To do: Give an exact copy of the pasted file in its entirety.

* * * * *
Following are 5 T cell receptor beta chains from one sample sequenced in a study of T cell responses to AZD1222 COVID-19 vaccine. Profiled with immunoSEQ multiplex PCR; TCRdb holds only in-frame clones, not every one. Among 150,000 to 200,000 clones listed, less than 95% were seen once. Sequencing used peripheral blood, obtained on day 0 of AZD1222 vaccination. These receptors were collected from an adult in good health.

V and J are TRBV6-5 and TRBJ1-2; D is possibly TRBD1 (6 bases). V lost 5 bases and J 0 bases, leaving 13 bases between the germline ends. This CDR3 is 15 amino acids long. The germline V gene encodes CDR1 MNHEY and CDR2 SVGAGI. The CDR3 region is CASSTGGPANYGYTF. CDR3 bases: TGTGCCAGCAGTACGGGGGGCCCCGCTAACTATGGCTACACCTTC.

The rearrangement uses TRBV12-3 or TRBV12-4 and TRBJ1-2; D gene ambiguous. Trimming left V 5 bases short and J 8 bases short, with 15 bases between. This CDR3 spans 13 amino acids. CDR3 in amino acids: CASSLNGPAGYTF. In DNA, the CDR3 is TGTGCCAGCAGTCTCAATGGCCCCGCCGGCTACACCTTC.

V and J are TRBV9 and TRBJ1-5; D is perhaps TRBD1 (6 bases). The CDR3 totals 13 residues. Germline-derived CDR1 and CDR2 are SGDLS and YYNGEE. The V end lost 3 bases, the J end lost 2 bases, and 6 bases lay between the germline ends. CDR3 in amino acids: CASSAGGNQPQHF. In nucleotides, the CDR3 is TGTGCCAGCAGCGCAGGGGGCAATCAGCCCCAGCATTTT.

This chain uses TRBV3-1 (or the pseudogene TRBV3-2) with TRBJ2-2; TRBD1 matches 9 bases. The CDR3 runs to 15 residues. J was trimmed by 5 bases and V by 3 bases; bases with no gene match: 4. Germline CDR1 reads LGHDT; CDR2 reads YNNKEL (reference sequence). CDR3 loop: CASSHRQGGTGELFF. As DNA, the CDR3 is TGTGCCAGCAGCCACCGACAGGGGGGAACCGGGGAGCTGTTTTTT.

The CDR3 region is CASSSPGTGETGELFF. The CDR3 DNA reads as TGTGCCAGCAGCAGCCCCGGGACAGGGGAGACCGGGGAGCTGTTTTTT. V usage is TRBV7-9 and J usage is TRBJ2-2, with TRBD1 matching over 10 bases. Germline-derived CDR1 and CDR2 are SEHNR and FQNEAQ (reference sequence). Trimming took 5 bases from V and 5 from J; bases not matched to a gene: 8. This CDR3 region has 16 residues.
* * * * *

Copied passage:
Following are 5 T cell receptor beta chains from one sample sequenced in a study of T cell responses to AZD1222 COVID-19 vaccine. Profiled with immunoSEQ multiplex PCR; TCRdb holds only in-frame clones, not every one. Among 150,000 to 200,000 clones listed, less than 95% were seen once. Sequencing used peripheral blood, obtained on day 0 of AZD1222 vaccination. These receptors were collected from an adult in good health.

V and J are TRBV6-5 and TRBJ1-2; D is possibly TRBD1 (6 bases). V lost 5 bases and J 0 bases, leaving 13 bases between the germline ends. This CDR3 is 15 amino acids long. The germline V gene encodes CDR1 MNHEY and CDR2 SVGAGI. The CDR3 region is CASSTGGPANYGYTF. CDR3 bases: TGTGCCAGCAGTACGGGGGGCCCCGCTAACTATGGCTACACCTTC.

The rearrangement uses TRBV12-3 or TRBV12-4 and TRBJ1-2; D gene ambiguous. Trimming left V 5 bases short and J 8 bases short, with 15 bases between. This CDR3 spans 13 amino acids. CDR3 in amino acids: CASSLNGPAGYTF. In DNA, the CDR3 is TGTGCCAGCAGTCTCAATGGCCCCGCCGGCTACACCTTC.

V and J are TRBV9 and TRBJ1-5; D is perhaps TRBD1 (6 bases). The CDR3 totals 13 residues. Germline-derived CDR1 and CDR2 are SGDLS and YYNGEE. The V end lost 3 bases, the J end lost 2 bases, and 6 bases lay between the germline ends. CDR3 in amino acids: CASSAGGNQPQHF. In nucleotides, the CDR3 is TGTGCCAGCAGCGCAGGGGGCAATCAGCCCCAGCATTTT.

This chain uses TRBV3-1 (or the pseudogene TRBV3-2) with TRBJ2-2; TRBD1 matches 9 bases. The CDR3 runs to 15 residues. J was trimmed by 5 bases and V by 3 bases; bases with no gene match: 4. Germline CDR1 reads LGHDT; CDR2 reads YNNKEL (reference sequence). CDR3 loop: CASSHRQGGTGELFF. As DNA, the CDR3 is TGTGCCAGCAGCCACCGACAGGGGGGAACCGGGGAGCTGTTTTTT.

The CDR3 region is CASSSPGTGETGELFF. The CDR3 DNA reads as TGTGCCAGCAGCAGCCCCGGGACAGGGGAGACCGGGGAGCTGTTTTTT. V usage is TRBV7-9 and J usage is TRBJ2-2, with TRBD1 matching over 10 bases. Germline-derived CDR1 and CDR2 are SEHNR and FQNEAQ (reference sequence). Trimming took 5 bases from V and 5 from J; bases not matched to a gene: 8. This CDR3 region has 16 residues.